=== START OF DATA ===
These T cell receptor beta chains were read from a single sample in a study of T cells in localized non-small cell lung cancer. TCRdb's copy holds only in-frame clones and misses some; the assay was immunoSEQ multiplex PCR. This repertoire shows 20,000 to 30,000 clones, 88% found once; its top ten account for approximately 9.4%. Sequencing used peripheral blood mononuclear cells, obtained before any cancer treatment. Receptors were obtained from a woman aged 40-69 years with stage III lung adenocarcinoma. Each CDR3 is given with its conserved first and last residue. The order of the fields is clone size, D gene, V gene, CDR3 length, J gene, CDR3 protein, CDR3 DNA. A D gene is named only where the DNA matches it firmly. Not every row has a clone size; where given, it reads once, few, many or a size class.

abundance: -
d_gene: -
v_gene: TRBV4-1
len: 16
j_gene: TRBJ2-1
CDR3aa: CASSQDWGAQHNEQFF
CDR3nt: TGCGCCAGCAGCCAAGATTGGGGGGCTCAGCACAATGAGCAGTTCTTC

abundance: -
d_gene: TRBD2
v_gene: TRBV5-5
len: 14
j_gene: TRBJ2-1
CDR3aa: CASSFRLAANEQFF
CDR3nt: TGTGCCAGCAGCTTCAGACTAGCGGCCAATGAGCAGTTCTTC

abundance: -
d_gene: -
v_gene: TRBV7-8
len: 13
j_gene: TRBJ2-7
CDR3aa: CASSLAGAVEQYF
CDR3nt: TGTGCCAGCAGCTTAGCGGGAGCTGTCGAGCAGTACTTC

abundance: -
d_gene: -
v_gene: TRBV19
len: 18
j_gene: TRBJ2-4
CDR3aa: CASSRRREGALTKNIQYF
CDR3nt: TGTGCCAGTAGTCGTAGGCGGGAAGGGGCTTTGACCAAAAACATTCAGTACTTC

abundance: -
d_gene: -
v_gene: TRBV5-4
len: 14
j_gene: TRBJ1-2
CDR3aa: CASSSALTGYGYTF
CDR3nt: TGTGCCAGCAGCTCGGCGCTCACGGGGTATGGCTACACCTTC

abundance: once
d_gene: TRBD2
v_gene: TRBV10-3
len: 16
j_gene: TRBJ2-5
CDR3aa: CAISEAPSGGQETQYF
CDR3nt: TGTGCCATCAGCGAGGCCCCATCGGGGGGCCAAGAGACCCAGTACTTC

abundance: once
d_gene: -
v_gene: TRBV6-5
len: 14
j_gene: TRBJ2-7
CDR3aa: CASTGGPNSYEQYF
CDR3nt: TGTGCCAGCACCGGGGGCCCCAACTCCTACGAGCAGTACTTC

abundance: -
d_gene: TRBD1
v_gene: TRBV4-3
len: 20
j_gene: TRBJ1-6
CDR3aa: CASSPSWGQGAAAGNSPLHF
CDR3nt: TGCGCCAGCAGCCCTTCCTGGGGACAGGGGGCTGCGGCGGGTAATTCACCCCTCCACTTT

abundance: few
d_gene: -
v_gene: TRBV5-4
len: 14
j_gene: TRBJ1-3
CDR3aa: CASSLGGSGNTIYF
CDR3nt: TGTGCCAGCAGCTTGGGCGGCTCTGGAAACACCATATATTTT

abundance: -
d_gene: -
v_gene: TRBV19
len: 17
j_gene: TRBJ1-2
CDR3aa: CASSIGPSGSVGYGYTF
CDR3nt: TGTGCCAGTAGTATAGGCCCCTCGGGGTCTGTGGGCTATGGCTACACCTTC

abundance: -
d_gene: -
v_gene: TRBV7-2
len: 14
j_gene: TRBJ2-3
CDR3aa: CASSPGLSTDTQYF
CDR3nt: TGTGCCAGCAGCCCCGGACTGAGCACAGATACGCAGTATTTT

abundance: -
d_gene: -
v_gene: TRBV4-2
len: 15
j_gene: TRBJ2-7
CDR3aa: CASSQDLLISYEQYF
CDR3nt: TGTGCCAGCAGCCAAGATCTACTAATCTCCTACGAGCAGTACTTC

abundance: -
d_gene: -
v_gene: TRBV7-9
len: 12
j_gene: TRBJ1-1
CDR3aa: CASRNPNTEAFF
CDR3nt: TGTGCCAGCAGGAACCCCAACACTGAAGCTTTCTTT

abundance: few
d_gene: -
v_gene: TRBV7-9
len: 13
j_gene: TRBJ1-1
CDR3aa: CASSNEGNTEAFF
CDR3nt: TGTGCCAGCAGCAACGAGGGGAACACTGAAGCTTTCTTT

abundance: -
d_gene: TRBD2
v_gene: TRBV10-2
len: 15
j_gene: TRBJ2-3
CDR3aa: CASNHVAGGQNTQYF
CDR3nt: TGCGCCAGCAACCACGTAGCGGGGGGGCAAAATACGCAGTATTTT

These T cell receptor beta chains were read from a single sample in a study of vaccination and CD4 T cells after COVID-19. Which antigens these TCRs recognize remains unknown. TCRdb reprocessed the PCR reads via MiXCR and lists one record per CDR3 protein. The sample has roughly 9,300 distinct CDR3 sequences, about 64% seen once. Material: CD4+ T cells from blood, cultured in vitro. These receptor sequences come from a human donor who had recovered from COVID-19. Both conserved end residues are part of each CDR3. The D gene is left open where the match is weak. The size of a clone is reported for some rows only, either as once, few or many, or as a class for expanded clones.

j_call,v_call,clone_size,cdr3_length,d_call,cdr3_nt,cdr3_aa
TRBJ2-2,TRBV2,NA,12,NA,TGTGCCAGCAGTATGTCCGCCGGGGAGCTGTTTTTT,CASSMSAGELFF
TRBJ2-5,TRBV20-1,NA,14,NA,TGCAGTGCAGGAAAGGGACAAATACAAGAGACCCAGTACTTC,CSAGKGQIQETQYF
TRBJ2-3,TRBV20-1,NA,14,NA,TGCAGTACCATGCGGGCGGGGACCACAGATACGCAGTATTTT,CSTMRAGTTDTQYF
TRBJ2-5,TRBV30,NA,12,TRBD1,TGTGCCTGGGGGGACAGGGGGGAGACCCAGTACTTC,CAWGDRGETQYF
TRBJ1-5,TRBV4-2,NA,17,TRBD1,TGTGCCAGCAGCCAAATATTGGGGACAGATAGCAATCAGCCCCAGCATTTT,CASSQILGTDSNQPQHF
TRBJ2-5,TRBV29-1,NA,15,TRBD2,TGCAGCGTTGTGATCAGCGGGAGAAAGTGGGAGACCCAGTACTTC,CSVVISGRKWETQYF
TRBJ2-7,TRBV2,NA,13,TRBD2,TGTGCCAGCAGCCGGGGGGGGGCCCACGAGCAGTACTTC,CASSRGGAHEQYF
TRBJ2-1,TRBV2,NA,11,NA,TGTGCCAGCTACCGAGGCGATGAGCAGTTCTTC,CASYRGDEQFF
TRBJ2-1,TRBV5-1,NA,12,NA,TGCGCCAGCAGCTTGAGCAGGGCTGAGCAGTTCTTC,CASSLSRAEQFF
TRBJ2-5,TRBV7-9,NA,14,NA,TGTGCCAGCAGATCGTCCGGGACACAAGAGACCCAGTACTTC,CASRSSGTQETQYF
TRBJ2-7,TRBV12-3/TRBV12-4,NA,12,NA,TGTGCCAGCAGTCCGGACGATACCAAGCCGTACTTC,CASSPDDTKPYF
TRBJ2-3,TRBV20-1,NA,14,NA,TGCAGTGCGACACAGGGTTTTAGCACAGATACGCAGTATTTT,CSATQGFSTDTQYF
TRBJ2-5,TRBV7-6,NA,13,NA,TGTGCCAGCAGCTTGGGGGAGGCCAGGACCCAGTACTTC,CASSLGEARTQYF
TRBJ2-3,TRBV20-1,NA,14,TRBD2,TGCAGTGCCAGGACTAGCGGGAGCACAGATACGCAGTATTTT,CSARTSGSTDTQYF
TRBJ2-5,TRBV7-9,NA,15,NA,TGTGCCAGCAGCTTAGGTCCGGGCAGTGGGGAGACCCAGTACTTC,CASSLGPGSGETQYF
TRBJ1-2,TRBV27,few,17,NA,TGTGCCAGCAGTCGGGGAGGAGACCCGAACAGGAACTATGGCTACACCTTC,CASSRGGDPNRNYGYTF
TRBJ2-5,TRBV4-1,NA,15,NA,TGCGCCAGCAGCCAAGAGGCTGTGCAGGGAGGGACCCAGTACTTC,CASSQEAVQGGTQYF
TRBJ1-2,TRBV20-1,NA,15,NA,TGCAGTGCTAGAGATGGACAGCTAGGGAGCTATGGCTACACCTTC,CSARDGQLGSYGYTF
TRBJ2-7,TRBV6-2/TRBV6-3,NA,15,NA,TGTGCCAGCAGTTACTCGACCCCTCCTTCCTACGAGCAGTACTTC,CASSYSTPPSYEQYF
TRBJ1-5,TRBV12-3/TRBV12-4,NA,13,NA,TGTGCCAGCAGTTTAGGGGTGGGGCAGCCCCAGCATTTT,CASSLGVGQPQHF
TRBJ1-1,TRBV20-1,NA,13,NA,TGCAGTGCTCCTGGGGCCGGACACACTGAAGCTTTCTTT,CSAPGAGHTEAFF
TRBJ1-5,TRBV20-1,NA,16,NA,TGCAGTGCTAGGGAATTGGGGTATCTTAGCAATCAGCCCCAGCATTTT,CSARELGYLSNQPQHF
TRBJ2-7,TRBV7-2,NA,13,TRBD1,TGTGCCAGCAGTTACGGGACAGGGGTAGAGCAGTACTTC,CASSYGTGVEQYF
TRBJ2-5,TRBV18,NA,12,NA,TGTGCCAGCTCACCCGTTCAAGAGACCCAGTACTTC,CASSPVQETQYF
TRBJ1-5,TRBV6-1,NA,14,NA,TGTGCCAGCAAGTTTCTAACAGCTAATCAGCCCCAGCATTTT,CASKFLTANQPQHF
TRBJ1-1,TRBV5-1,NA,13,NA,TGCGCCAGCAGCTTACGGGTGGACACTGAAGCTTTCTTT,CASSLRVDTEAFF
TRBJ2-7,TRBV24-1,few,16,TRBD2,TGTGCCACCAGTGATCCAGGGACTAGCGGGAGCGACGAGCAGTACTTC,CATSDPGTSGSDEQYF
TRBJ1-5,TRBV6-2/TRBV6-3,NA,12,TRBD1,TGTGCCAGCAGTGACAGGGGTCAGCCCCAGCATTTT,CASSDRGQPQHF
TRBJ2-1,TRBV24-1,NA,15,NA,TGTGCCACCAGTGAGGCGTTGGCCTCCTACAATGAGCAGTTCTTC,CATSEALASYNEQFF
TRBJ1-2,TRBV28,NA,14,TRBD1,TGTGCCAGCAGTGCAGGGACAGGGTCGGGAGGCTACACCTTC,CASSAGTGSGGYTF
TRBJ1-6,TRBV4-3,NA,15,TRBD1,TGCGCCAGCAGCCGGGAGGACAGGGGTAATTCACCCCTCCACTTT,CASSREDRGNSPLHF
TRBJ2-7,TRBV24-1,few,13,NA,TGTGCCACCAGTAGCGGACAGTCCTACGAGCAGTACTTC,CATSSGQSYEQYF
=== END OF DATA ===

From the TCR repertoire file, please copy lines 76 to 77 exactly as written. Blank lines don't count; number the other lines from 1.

j_gene: TRBJ2-3
CDR3aa: CASSPGLSTDTQYF